Machine Learning Optimisation Using Gradient Descent

In machine learning (ML), gradients refer to vectors that show the direction of maximum increase of a cost function. A widely used optimisation method for complex machine learning and deep learning models is gradient descent. During the optimisation process, the accuracy of parameter adjustments are measured by evaluating the cost function at each step. The model will adjust its parameters until the cost function approaches zero, thereby refining itself further.

There are two main stages involved in the iterative process of the gradient descent method:

  1. The gradient can be used to calculate the first-order derivative of the function at a specific point.
  2. To move in the opposite direction of the incline, you need to alter your course.

Learning pace

To locate the minimum value of a given function, the gradient descent process is implemented by multiplying the function’s gradient by a parameter called the learning rate, and then subtracting the resulting value from the current position. The success of this method relies heavily on the appropriate selection of the learning rate parameter; if set too low, the model may not be able to reach the optimal solution in a given number of iterations, whereas if set too high, the model may either fail to converge or even diverge.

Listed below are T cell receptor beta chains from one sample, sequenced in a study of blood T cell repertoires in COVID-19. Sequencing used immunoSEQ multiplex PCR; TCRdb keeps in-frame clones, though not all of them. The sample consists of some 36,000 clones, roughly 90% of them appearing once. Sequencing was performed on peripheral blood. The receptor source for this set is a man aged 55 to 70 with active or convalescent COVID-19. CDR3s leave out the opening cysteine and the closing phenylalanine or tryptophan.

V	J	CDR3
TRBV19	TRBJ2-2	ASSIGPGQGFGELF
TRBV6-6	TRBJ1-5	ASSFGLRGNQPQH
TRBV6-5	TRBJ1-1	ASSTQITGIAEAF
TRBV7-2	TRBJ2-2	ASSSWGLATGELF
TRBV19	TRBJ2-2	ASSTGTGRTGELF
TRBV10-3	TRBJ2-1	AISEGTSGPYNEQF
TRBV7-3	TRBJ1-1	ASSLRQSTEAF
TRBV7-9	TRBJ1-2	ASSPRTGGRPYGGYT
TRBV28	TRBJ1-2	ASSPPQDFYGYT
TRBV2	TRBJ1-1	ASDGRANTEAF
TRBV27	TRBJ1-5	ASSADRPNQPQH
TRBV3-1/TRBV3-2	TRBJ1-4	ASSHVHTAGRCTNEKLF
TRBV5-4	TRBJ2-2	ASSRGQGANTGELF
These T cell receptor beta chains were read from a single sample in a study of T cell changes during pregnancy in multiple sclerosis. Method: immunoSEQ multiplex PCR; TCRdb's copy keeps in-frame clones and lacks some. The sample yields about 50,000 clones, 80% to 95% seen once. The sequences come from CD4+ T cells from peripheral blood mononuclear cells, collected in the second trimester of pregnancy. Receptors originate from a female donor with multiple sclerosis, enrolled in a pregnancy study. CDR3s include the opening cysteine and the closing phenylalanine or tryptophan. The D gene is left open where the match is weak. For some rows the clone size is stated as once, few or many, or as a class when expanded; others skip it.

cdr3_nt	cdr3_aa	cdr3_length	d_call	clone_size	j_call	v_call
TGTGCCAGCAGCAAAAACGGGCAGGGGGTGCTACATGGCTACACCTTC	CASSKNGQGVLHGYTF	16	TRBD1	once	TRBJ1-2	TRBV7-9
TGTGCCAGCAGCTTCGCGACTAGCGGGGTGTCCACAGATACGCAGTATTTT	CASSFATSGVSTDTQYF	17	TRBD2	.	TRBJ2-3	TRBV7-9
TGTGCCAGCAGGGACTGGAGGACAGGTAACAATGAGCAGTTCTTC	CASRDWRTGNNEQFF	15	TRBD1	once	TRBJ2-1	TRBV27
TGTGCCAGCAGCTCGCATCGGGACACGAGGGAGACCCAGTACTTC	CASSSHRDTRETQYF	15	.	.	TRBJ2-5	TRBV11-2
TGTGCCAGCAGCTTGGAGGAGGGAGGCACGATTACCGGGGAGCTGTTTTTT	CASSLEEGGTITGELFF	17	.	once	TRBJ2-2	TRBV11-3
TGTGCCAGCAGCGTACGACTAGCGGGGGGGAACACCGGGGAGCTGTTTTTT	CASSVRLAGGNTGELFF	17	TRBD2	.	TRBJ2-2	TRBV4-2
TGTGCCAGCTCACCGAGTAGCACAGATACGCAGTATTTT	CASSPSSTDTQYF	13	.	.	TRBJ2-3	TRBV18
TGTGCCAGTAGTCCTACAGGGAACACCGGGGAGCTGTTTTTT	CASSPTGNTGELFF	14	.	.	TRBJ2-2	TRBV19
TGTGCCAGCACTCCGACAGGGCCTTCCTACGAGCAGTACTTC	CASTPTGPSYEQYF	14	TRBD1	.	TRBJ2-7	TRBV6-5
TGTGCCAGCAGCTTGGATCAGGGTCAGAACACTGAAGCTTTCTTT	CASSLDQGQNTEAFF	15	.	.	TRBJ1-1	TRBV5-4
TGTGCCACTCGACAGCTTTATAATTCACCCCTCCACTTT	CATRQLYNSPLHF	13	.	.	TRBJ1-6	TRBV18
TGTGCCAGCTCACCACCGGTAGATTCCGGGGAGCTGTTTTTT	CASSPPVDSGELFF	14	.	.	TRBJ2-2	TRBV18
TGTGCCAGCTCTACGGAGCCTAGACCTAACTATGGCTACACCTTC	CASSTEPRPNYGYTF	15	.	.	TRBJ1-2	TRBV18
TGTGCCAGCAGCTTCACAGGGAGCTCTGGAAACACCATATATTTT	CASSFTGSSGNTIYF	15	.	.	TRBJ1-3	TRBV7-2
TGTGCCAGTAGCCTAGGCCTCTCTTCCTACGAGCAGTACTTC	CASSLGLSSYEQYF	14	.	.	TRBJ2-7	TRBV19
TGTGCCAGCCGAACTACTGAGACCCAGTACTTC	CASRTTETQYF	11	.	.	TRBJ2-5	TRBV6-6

As shown in the accompanying illustration, a lower learning rate (left) results in a slower convergence rate for the model, whereas a higher learning rate (right) leads to quicker convergence. This clearly implies that selecting a suitable learning rate is crucial if you wish to achieve the most accurate model possible.

Gradient Descent Techniques

There are three different variations of the gradient descent method, each tailored to specific situations based on the available data volume and preferred balance between speed and accuracy. These implementations are:

Firstly, batch gradient descent: This method calculates gradients for the entire dataset as a single batch, making it slow and impractical for data sets that are too large for random access memory (RAM). Nevertheless, it can deliver outstanding outcomes for smaller data sets because of the reduced instability of the parameter updates.